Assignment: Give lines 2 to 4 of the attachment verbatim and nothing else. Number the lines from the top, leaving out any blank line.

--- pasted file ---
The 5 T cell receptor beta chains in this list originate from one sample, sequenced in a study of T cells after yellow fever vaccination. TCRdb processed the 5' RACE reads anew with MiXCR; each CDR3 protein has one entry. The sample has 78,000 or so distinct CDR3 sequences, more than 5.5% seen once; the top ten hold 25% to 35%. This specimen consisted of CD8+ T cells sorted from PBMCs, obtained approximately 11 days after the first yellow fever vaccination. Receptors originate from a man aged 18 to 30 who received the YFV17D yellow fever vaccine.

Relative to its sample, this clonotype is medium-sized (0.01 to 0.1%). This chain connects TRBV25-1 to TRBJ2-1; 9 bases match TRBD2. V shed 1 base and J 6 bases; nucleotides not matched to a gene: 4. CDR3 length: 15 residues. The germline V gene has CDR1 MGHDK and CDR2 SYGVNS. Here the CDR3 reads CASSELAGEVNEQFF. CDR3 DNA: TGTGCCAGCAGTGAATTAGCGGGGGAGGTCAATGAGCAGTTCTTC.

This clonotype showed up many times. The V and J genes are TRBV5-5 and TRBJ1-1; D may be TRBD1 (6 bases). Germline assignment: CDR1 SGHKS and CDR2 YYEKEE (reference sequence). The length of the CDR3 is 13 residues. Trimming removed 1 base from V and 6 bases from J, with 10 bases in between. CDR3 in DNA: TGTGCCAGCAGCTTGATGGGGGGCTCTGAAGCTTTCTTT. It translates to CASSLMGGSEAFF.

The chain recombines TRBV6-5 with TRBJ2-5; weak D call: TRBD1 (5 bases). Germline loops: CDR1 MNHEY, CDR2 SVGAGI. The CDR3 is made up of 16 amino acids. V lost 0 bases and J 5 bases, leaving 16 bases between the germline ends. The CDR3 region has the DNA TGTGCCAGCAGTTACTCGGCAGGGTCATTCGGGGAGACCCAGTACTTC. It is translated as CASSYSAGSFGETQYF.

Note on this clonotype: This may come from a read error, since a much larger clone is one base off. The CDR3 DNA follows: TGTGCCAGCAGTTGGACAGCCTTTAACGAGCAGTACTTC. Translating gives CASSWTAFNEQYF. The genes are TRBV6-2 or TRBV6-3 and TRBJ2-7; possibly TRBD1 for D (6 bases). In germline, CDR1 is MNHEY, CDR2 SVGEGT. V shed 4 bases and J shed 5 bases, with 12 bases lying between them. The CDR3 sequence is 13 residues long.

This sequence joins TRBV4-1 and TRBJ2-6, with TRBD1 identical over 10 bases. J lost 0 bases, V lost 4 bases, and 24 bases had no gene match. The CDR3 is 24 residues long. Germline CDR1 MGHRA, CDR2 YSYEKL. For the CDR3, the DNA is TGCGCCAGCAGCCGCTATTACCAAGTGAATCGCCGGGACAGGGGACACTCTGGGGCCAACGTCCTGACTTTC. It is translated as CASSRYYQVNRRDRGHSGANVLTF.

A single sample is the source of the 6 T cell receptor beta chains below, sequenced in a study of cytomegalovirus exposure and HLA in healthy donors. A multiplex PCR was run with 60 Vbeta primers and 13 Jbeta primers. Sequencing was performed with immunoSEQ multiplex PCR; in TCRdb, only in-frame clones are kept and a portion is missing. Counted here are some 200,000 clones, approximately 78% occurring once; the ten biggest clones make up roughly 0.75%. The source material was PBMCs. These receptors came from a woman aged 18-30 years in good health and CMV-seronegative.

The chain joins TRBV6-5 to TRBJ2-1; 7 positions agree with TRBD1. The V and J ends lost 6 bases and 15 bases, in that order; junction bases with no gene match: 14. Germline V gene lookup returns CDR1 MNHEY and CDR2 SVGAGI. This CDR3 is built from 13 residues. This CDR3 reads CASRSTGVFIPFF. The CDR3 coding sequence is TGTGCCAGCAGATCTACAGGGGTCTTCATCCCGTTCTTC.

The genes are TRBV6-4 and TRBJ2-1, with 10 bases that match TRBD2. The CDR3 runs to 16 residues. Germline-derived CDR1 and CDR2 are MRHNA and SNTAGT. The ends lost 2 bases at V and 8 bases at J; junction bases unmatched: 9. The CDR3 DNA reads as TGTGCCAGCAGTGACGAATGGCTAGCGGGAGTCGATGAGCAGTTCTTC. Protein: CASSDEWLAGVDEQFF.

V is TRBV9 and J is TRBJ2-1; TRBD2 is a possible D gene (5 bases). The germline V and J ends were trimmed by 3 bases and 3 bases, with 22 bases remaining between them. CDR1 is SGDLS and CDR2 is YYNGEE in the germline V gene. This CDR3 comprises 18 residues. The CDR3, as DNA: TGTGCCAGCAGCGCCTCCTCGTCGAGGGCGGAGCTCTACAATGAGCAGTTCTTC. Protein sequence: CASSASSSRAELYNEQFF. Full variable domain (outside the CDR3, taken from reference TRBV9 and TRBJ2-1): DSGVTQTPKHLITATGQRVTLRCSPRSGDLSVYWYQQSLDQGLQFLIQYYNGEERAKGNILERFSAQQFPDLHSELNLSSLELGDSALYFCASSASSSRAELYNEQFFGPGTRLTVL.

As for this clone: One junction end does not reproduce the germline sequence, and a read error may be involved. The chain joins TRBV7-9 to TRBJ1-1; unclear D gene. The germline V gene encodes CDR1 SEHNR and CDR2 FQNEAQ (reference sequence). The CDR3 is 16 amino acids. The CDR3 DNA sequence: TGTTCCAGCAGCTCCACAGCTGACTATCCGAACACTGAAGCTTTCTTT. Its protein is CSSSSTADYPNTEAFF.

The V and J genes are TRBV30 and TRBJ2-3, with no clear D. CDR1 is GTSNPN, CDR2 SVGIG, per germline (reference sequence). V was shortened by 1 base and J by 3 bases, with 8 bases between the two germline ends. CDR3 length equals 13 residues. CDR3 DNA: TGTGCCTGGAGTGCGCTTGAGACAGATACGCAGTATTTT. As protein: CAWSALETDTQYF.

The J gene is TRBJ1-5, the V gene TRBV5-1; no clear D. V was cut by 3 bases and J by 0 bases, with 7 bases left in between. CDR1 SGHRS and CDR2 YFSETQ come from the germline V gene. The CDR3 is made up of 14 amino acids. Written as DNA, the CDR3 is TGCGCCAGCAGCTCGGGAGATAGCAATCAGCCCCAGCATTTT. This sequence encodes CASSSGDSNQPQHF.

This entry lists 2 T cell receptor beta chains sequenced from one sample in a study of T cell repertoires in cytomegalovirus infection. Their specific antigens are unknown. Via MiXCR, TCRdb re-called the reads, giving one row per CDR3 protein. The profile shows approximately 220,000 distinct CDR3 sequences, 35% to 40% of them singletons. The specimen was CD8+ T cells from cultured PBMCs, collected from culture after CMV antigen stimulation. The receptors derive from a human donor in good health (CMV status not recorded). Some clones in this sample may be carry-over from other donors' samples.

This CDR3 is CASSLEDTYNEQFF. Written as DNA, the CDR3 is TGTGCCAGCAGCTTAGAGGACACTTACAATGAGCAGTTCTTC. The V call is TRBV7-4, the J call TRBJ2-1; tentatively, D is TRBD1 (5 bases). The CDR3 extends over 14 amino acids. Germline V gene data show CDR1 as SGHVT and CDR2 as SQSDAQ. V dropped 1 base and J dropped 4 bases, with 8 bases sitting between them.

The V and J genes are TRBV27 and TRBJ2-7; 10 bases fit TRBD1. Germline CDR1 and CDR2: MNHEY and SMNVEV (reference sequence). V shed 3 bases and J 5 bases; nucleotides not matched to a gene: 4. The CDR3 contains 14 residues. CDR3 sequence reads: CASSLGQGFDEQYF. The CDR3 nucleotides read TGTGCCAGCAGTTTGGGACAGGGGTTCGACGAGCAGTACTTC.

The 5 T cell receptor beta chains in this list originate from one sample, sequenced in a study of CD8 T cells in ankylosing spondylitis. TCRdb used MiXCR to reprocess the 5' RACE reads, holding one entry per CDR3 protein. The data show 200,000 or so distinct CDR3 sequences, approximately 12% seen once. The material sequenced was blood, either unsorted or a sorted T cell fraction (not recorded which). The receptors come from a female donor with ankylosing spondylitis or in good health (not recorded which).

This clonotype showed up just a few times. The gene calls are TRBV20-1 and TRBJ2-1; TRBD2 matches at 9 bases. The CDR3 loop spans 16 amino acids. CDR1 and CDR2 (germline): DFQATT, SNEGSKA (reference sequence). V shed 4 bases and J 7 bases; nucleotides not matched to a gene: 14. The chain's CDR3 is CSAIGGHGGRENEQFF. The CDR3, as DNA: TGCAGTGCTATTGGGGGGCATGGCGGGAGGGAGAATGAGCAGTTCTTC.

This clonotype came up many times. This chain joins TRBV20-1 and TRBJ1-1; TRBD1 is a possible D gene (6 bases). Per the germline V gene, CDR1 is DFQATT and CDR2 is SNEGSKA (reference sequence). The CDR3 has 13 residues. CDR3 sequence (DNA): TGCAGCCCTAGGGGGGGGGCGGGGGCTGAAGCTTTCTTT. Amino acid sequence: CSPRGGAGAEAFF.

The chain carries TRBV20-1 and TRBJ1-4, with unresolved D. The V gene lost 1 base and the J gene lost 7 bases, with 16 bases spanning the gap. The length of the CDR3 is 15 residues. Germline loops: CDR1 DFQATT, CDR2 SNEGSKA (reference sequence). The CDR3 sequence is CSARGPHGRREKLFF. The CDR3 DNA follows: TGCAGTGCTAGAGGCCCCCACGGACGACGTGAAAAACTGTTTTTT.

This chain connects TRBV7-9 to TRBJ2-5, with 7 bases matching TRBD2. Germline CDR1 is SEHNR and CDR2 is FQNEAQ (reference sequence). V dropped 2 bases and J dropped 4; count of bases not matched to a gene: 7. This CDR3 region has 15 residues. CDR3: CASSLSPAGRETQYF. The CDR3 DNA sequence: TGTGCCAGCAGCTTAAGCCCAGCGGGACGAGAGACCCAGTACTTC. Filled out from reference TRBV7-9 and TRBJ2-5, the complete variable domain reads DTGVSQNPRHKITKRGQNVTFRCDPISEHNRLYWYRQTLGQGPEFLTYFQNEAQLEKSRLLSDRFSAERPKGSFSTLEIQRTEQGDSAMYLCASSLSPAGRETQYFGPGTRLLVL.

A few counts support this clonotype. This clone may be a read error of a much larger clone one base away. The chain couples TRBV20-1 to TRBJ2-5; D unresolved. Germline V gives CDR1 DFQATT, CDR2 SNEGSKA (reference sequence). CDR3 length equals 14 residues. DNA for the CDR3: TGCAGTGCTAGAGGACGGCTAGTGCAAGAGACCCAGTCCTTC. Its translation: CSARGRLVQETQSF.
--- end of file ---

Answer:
Relative to its sample, this clonotype is medium-sized (0.01 to 0.1%). This chain connects TRBV25-1 to TRBJ2-1; 9 bases match TRBD2. V shed 1 base and J 6 bases; nucleotides not matched to a gene: 4. CDR3 length: 15 residues. The germline V gene has CDR1 MGHDK and CDR2 SYGVNS. Here the CDR3 reads CASSELAGEVNEQFF. CDR3 DNA: TGTGCCAGCAGTGAATTAGCGGGGGAGGTCAATGAGCAGTTCTTC.

This clonotype showed up many times. The V and J genes are TRBV5-5 and TRBJ1-1; D may be TRBD1 (6 bases). Germline assignment: CDR1 SGHKS and CDR2 YYEKEE (reference sequence). The length of the CDR3 is 13 residues. Trimming removed 1 base from V and 6 bases from J, with 10 bases in between. CDR3 in DNA: TGTGCCAGCAGCTTGATGGGGGGCTCTGAAGCTTTCTTT. It translates to CASSLMGGSEAFF.

The chain recombines TRBV6-5 with TRBJ2-5; weak D call: TRBD1 (5 bases). Germline loops: CDR1 MNHEY, CDR2 SVGAGI. The CDR3 is made up of 16 amino acids. V lost 0 bases and J 5 bases, leaving 16 bases between the germline ends. The CDR3 region has the DNA TGTGCCAGCAGTTACTCGGCAGGGTCATTCGGGGAGACCCAGTACTTC. It is translated as CASSYSAGSFGETQYF.